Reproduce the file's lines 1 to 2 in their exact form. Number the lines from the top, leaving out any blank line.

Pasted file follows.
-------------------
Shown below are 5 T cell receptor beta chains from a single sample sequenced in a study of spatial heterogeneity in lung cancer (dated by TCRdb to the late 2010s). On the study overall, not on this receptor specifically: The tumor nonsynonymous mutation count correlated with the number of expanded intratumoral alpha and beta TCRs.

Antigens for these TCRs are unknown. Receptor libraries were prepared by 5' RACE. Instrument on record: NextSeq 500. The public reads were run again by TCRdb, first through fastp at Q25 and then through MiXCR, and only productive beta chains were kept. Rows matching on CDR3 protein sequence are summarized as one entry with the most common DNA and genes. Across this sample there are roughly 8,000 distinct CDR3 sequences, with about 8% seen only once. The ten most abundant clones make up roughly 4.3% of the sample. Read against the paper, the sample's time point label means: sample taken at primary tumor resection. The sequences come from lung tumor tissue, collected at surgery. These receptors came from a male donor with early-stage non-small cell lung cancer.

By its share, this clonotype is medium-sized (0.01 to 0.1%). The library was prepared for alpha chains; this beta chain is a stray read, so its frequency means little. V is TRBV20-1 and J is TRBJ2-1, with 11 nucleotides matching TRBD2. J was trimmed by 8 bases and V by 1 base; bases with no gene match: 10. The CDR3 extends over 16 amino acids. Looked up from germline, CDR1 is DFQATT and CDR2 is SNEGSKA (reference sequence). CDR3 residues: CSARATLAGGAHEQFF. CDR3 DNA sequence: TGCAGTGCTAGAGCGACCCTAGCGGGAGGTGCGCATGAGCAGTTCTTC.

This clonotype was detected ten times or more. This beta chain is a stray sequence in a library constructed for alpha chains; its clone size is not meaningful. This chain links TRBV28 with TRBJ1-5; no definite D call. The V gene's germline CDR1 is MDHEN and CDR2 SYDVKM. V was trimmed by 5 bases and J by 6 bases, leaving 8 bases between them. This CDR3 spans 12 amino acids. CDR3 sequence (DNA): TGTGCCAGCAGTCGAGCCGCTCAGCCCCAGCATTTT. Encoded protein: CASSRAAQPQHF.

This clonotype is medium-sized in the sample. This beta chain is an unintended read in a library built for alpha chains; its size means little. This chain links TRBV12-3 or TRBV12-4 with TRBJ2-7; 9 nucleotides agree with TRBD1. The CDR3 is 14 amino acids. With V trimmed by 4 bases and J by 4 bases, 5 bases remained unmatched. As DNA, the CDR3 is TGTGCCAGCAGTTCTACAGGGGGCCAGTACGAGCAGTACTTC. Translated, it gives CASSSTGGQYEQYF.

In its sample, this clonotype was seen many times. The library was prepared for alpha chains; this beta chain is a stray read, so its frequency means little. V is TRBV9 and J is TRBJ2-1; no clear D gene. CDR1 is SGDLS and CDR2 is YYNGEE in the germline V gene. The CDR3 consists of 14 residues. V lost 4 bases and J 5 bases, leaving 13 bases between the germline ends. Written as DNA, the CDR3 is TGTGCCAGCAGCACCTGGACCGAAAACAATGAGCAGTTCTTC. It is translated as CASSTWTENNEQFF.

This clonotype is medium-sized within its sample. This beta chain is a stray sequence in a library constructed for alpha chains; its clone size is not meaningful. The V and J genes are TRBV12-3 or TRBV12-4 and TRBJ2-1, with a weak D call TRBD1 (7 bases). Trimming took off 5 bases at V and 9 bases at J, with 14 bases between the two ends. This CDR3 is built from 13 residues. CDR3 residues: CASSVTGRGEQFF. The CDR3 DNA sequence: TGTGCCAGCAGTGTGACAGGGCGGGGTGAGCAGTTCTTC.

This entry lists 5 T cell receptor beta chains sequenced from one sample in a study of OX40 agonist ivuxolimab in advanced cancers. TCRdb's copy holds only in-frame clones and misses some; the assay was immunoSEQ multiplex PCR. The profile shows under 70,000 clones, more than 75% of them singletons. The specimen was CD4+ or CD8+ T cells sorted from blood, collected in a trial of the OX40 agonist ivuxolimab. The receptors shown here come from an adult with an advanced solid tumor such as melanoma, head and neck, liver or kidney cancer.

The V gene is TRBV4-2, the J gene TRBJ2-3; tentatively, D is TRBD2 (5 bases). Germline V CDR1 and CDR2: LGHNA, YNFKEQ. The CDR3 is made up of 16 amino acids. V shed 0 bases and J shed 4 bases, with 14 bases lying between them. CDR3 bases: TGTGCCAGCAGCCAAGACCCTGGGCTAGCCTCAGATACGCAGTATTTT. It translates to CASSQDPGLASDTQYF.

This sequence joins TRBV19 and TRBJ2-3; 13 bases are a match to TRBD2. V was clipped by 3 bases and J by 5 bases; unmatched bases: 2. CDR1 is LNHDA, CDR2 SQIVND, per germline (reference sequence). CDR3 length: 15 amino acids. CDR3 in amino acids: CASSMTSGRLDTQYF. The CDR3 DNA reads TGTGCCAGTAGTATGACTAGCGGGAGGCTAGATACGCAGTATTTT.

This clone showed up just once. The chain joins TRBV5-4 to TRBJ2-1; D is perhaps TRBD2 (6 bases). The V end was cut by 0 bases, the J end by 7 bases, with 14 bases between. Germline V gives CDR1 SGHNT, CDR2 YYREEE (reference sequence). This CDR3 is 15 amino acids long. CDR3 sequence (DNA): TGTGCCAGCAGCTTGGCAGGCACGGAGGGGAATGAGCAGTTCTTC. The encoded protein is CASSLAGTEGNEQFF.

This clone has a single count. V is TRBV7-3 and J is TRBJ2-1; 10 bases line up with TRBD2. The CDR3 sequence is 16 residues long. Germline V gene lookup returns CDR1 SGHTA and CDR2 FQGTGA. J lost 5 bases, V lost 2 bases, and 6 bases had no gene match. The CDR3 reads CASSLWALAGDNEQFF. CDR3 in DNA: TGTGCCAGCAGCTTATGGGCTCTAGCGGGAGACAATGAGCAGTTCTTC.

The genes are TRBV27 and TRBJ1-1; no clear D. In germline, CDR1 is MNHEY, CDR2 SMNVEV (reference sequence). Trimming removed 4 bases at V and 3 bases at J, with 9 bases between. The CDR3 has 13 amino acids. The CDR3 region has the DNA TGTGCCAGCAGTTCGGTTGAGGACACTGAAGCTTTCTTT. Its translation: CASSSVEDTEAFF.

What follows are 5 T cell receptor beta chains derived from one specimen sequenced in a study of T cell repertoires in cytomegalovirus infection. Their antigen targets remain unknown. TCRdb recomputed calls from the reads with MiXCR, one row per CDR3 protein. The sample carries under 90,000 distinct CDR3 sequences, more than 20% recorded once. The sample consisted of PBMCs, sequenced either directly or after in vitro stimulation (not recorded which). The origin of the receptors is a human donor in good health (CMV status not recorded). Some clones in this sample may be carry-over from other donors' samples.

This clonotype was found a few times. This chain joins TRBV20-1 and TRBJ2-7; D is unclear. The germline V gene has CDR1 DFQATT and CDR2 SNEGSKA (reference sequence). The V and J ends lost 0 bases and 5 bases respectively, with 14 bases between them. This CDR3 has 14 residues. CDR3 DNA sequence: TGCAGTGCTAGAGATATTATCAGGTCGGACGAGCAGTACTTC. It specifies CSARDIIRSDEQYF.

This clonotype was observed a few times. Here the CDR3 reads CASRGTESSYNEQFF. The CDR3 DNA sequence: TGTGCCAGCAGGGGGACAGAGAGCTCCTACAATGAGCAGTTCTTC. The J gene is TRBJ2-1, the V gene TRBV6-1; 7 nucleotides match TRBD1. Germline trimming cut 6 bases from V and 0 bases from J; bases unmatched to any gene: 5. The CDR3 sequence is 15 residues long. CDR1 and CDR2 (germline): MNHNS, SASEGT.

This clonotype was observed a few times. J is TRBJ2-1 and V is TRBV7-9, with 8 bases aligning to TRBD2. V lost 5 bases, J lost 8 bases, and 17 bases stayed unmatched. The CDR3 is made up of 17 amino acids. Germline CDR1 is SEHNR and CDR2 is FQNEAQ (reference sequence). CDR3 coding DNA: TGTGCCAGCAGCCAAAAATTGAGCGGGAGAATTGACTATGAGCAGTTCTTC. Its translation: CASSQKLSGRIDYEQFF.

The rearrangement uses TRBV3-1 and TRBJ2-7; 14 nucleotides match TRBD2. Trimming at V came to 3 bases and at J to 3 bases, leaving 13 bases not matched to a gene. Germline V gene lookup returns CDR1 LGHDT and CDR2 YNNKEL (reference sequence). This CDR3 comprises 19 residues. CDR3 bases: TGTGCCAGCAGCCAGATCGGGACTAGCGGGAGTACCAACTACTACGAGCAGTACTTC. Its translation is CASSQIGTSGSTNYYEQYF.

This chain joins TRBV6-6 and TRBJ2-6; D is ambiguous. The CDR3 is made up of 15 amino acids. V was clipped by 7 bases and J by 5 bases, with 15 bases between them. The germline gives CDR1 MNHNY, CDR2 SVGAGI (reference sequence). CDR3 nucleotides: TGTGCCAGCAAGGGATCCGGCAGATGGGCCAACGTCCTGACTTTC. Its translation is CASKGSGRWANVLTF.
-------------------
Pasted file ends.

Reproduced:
Shown below are 5 T cell receptor beta chains from a single sample sequenced in a study of spatial heterogeneity in lung cancer (dated by TCRdb to the late 2010s). On the study overall, not on this receptor specifically: The tumor nonsynonymous mutation count correlated with the number of expanded intratumoral alpha and beta TCRs.

Antigens for these TCRs are unknown. Receptor libraries were prepared by 5' RACE. Instrument on record: NextSeq 500. The public reads were run again by TCRdb, first through fastp at Q25 and then through MiXCR, and only productive beta chains were kept. Rows matching on CDR3 protein sequence are summarized as one entry with the most common DNA and genes. Across this sample there are roughly 8,000 distinct CDR3 sequences, with about 8% seen only once. The ten most abundant clones make up roughly 4.3% of the sample. Read against the paper, the sample's time point label means: sample taken at primary tumor resection. The sequences come from lung tumor tissue, collected at surgery. These receptors came from a male donor with early-stage non-small cell lung cancer.